Like a river permanently breaking its banks, counterparty risk, and the challenge of dealing with it, has spread from Wall Street to Main Street.
New economic and trading realities are reshaping the meaning and significance of the term. Is this yet another headache or an opportunity for CFOs and corporate treasuries?
The banking sector was almost frozen during the GFC because of inadequate counterparty risk data and measures. When the music stopped no one knew who owned the remaining chairs and which ones were safe to sit on. No one knew what their exposures really were, to whom, or where.
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The lengthening shadow of the GFC inevitably raises questions about how well the new capital adequacy standard, BASEL III, will perform. Yet with banks having relative freedom to develop their own approach to implementing the standard we may see the benefits of new models in better business loan portfolios. Research led by Edward I. Altman confirms the benefits of adding qualitative data (court judgements, late filing of accounts) to quantitative (financial) data and opens up a new frontier in predictive modelling. Professor Altman has been a leader in the field of predictive credit default modelling for almost half a century.
Outside of the banking sector, counterparty risk is often cloistered under more familiar phrases. Concerns about political and economic uncertainty and increased regulatory burdens were near the top of the list of challenges identified in a recent survey of 300 directors and executives of private companies conducted recently by Thoughtpost Governance. Other concerns often mentioned were cash flow, solvency and funding issues.
These concerns reflect today’s realities. We do business at a more rapid pace, in much more connected economies, and in more integrated global supply chains using increasingly outsourced services. Across our economy retailers struggle with online competition, manufacturing shrinks, education exports have dived; and BHP has just cancelled its $30 billion Olympic Dam expansion. Disturbance or crisis in one part of an economy or supply chain reverberates.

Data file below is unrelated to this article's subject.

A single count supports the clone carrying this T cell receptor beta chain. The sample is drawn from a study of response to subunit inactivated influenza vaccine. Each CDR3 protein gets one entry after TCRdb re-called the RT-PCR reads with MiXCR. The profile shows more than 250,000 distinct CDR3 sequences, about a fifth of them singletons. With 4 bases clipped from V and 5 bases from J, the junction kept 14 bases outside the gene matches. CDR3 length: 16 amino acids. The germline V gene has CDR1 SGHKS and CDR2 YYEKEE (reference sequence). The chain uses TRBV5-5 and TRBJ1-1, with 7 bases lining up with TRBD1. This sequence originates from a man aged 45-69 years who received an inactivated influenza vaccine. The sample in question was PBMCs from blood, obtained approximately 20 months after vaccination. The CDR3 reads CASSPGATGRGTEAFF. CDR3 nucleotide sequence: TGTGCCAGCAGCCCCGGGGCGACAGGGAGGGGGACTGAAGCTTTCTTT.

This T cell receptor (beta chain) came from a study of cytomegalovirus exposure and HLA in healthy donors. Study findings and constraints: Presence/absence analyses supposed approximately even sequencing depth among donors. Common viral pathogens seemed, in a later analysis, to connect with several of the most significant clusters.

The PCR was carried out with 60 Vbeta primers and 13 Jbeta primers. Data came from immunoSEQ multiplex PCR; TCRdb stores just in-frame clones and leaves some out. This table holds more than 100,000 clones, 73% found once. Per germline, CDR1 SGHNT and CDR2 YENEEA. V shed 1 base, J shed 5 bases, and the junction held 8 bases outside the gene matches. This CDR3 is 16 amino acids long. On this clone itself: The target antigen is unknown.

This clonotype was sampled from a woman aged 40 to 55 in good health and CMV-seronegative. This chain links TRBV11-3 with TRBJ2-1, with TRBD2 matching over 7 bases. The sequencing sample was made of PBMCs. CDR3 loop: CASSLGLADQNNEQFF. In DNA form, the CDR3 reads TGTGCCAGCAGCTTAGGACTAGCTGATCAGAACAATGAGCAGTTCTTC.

Risk is about possible exposure to danger, harm and loss; of which there are many types. Counterparty risk typically refers to parties (banks, financial intermediaries and corporate treasuries) who trade financial and insurance instruments. It’s the risk that either of two or more parties will not meet (or default on) their contractual obligations. Beyond the banking sector usage of the term is growing to cover the financial risks associated with a failure or default, however caused, by anyone we do business with – not only customers but suppliers of raw materials, finance and outsourced services.
The speed of change makes it harder to keep track of who we are doing business with, let alone knowing how well they are managing their exposures. The former takes in character (individual and firm) and track record; the latter takes in quality of financial control, cash flow management, hedging ability, reserves, relationships that increase access to finance – and management skill, speed and agility when things go pear-shaped.
One issue for corporations is the location, scope and integration of specialist risk-management functions. Quality managers are particularly concerned with product risk and environmental risks. Similar risks are among the concerns of supply chain managers. Marketing managers are very sensitive to reputational risk. Treasury managers are directly concerned with credit risks, interest rate risks, currency risks and operational risks. While each specialist focuses on a particular type of risk, the areas overlap.
Without clear roles and boundaries and co-ordination mechanisms, emerging risks can be overlooked until it is too late. Attention to these matters as counterparty risk management policies are developed can achieve more targeted, prioritised and cost-effective risk management.
Good policies will also cover accurate and timely ways to measure counterparty risks, the process of setting limits and ensuring adherence to the limits, and ways of devising limits when risks are not measurable in financial terms.
Another issue is analytical tools and data. Credit ratings and related scores are important but their limitations need to be understood. Likewise, vendors of analytics tend to offer sophisticated packages that may lead users into overreliance.
Reports can give good information on the companies in the database, but there are always firms, typically smaller, privately-held firms here and overseas, that are not included. When these firms are important counterparties, gaps in tracking and analysis arise. In this area initiatives that focus on securing incremental improvement can achieve better results than glittering big-bang solutions.